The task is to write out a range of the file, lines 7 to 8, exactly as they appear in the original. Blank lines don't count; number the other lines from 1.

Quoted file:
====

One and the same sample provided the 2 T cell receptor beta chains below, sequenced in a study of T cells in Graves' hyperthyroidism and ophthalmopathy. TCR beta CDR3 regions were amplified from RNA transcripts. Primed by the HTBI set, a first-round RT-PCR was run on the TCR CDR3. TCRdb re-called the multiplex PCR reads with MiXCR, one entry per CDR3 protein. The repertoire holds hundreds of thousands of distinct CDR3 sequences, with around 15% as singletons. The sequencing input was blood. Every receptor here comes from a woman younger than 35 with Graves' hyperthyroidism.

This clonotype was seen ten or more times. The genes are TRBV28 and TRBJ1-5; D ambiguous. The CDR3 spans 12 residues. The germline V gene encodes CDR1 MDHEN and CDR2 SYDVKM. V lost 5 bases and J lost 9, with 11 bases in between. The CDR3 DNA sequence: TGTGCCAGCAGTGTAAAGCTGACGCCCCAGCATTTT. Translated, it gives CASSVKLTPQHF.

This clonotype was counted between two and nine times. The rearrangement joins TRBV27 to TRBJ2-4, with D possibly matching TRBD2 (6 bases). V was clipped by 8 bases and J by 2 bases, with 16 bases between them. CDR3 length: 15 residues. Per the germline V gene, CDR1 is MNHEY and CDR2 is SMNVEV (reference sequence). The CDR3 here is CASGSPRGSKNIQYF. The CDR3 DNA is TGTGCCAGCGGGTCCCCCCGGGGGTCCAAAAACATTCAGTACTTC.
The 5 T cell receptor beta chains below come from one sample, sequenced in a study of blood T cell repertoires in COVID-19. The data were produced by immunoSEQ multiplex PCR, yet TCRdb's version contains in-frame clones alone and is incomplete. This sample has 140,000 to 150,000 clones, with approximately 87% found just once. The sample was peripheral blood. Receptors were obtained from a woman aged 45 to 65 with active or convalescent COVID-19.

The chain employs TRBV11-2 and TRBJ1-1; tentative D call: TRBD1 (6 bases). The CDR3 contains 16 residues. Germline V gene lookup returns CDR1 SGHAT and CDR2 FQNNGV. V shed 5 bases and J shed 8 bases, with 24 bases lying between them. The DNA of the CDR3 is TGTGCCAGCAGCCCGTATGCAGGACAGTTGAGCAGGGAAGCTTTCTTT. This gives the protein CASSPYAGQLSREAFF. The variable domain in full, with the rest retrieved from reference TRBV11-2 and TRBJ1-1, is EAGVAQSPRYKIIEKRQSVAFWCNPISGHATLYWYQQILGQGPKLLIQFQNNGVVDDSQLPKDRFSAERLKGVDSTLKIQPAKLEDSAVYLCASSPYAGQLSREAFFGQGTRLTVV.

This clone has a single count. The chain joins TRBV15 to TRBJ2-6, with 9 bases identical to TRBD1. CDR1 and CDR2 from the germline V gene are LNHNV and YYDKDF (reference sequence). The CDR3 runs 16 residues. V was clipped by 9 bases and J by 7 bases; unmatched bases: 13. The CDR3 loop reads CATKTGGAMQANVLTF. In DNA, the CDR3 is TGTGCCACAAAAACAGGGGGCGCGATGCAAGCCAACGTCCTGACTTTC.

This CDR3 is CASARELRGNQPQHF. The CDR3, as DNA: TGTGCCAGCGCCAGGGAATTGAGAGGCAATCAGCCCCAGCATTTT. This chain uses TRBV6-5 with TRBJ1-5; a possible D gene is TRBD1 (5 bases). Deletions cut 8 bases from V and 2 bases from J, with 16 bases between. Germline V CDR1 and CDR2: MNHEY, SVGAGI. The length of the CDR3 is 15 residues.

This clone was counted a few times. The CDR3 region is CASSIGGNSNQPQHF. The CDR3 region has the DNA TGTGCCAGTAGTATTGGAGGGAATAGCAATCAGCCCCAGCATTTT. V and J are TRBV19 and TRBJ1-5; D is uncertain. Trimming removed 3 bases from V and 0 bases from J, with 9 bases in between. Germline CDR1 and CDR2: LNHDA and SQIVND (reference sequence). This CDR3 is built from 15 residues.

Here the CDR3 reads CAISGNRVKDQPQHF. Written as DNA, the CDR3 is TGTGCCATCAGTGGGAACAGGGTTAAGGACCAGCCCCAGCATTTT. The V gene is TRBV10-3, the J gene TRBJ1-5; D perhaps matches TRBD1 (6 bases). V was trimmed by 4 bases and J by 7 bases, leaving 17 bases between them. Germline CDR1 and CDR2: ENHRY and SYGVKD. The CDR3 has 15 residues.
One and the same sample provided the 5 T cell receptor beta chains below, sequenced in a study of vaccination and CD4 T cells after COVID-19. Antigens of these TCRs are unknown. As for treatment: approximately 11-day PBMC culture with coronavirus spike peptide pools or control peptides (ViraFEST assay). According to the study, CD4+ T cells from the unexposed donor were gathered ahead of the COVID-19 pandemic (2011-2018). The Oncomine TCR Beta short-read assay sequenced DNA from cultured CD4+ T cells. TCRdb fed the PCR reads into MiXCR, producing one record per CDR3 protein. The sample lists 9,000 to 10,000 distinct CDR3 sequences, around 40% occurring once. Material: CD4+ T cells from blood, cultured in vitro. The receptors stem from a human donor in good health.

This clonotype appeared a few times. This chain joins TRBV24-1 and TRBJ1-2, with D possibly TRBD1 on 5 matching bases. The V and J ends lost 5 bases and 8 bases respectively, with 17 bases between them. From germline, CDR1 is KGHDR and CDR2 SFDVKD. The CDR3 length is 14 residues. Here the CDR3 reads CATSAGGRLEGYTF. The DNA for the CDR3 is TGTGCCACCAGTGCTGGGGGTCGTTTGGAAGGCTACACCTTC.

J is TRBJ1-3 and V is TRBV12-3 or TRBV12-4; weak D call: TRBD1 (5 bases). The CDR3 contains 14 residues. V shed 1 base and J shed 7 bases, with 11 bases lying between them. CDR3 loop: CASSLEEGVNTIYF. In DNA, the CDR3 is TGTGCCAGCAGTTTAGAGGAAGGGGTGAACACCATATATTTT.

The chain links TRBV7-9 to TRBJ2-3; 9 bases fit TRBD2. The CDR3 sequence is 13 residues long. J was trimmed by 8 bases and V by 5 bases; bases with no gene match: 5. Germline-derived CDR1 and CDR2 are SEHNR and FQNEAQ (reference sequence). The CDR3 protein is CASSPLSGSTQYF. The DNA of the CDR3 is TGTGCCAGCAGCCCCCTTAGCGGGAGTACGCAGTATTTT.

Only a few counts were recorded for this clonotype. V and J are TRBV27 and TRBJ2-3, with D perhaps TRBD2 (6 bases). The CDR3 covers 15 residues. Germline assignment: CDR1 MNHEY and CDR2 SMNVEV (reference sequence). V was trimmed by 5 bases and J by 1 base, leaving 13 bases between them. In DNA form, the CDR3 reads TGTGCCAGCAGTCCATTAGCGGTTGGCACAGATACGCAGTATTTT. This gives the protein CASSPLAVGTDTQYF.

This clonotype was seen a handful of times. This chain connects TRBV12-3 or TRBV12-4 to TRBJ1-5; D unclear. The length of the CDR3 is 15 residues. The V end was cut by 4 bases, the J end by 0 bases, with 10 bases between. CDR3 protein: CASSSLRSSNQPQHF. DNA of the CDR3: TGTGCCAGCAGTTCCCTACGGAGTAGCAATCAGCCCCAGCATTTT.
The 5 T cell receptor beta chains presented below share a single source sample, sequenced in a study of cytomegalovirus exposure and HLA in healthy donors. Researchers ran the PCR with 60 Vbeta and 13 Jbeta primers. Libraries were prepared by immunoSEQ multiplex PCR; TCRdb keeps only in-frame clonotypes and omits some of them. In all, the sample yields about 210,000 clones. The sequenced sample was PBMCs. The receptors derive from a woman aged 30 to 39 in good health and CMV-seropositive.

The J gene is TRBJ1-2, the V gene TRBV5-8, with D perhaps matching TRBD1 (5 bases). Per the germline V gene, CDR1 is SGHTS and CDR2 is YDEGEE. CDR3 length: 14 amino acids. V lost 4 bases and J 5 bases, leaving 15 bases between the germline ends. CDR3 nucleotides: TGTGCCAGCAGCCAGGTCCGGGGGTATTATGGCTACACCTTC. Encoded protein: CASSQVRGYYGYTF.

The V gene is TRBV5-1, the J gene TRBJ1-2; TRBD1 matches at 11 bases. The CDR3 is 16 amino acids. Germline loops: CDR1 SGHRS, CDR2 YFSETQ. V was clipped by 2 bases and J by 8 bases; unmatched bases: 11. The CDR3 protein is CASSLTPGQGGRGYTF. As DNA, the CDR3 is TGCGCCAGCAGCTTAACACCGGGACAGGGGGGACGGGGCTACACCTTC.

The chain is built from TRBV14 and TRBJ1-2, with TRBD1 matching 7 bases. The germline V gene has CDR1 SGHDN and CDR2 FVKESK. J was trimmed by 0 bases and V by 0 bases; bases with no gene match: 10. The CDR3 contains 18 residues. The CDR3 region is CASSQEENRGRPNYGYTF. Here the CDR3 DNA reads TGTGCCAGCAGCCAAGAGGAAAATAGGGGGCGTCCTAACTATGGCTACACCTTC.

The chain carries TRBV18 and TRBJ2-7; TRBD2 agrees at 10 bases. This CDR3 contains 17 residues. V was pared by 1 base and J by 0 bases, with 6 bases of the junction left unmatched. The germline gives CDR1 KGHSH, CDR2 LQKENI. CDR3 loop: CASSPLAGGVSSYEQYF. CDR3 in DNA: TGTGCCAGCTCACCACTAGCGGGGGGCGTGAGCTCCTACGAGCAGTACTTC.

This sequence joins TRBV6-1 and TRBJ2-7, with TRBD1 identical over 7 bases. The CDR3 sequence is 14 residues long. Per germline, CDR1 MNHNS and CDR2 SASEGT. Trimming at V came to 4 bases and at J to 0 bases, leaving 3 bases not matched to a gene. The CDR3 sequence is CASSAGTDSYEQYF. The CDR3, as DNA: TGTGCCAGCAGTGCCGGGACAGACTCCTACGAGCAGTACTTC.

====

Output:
This CDR3 is CASARELRGNQPQHF. The CDR3, as DNA: TGTGCCAGCGCCAGGGAATTGAGAGGCAATCAGCCCCAGCATTTT. This chain uses TRBV6-5 with TRBJ1-5; a possible D gene is TRBD1 (5 bases). Deletions cut 8 bases from V and 2 bases from J, with 16 bases between. Germline V CDR1 and CDR2: MNHEY, SVGAGI. The length of the CDR3 is 15 residues.

This clone was counted a few times. The CDR3 region is CASSIGGNSNQPQHF. The CDR3 region has the DNA TGTGCCAGTAGTATTGGAGGGAATAGCAATCAGCCCCAGCATTTT. V and J are TRBV19 and TRBJ1-5; D is uncertain. Trimming removed 3 bases from V and 0 bases from J, with 9 bases in between. Germline CDR1 and CDR2: LNHDA and SQIVND (reference sequence). This CDR3 is built from 15 residues.